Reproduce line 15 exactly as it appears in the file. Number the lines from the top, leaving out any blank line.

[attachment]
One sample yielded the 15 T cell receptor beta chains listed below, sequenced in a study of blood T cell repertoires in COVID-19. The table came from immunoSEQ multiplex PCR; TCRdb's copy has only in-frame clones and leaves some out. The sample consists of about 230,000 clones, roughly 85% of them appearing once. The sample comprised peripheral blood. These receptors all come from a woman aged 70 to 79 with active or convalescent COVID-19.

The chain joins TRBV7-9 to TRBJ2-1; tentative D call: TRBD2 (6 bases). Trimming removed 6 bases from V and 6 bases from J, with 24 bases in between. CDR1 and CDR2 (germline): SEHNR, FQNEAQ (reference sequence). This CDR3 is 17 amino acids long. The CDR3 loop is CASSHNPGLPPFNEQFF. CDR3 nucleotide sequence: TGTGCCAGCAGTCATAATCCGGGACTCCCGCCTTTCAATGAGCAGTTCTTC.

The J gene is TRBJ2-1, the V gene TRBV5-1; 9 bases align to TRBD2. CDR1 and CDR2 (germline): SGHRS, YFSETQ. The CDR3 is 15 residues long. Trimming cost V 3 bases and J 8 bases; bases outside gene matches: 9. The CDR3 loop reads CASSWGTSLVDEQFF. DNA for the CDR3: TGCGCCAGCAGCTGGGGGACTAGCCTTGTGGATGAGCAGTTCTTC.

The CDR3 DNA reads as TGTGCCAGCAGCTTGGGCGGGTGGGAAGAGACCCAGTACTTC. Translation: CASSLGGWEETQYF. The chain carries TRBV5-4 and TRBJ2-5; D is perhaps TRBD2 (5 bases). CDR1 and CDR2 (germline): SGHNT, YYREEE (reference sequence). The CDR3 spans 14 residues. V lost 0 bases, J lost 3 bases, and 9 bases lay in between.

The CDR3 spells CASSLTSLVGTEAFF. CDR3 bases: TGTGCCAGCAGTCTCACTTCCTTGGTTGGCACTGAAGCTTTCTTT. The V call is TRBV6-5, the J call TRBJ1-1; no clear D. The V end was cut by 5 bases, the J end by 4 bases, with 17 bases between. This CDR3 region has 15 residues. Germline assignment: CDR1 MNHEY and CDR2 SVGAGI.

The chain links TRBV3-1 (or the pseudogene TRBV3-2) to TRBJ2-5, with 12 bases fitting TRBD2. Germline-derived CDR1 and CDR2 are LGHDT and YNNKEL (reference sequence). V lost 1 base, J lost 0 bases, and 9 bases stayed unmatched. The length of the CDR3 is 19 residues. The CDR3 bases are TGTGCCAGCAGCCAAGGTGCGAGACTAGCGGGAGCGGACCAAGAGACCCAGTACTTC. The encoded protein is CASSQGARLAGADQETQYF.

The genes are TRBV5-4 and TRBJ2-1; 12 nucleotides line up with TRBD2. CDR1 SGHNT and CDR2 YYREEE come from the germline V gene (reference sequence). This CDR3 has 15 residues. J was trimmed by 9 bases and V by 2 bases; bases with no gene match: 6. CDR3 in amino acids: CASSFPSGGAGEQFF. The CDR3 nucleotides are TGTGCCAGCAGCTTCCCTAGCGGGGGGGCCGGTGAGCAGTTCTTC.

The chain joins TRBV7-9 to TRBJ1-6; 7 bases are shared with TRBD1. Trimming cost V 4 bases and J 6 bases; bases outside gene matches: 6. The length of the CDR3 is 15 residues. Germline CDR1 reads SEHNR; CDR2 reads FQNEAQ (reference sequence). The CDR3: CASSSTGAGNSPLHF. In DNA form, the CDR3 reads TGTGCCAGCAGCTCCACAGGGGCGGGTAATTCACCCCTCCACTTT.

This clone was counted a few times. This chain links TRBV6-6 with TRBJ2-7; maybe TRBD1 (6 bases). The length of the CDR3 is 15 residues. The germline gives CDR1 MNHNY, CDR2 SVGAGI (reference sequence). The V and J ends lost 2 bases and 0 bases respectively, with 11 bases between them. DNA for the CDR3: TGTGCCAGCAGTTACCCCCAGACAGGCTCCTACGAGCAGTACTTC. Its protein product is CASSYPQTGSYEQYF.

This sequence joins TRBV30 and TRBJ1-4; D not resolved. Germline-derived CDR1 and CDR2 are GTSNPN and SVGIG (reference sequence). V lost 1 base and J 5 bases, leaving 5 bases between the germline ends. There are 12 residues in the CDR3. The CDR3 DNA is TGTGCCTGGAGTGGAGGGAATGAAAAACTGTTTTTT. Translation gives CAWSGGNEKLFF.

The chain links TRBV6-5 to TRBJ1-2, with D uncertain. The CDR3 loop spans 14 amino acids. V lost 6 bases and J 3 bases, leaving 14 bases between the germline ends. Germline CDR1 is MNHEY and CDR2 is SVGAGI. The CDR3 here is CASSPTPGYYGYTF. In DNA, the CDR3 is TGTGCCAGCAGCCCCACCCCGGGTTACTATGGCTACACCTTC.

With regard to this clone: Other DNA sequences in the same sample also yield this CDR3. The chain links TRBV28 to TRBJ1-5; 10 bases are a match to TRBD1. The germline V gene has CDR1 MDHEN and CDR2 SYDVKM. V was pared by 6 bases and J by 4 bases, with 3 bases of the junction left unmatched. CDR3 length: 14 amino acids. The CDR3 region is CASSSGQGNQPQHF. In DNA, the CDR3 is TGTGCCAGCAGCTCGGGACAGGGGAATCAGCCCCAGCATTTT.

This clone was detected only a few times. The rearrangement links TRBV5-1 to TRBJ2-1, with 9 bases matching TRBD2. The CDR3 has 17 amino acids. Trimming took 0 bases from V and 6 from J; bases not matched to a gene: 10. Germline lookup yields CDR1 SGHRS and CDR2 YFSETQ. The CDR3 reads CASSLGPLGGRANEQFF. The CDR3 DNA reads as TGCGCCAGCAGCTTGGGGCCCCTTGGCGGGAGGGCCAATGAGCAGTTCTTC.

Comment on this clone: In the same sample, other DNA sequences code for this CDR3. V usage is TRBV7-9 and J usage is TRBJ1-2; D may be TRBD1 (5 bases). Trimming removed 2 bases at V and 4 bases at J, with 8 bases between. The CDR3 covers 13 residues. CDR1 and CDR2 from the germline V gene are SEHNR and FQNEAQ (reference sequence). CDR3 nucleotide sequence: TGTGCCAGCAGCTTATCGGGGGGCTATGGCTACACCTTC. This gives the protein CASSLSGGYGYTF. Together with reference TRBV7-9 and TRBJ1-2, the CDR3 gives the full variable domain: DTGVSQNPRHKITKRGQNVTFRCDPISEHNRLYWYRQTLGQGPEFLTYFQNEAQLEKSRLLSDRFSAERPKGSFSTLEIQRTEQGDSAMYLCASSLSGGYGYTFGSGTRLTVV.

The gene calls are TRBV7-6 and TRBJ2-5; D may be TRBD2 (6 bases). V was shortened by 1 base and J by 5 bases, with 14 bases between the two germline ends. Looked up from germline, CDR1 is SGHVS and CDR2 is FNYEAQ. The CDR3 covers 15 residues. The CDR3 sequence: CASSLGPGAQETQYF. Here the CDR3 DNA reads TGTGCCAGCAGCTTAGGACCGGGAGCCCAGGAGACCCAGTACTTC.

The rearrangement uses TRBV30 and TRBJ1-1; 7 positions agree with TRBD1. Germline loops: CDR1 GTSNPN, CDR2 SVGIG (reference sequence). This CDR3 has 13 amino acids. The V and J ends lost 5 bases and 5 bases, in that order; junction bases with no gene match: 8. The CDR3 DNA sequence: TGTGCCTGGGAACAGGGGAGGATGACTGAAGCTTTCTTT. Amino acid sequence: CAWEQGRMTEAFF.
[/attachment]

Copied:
The gene calls are TRBV7-6 and TRBJ2-5; D may be TRBD2 (6 bases). V was shortened by 1 base and J by 5 bases, with 14 bases between the two germline ends. Looked up from germline, CDR1 is SGHVS and CDR2 is FNYEAQ. The CDR3 covers 15 residues. The CDR3 sequence: CASSLGPGAQETQYF. Here the CDR3 DNA reads TGTGCCAGCAGCTTAGGACCGGGAGCCCAGGAGACCCAGTACTTC.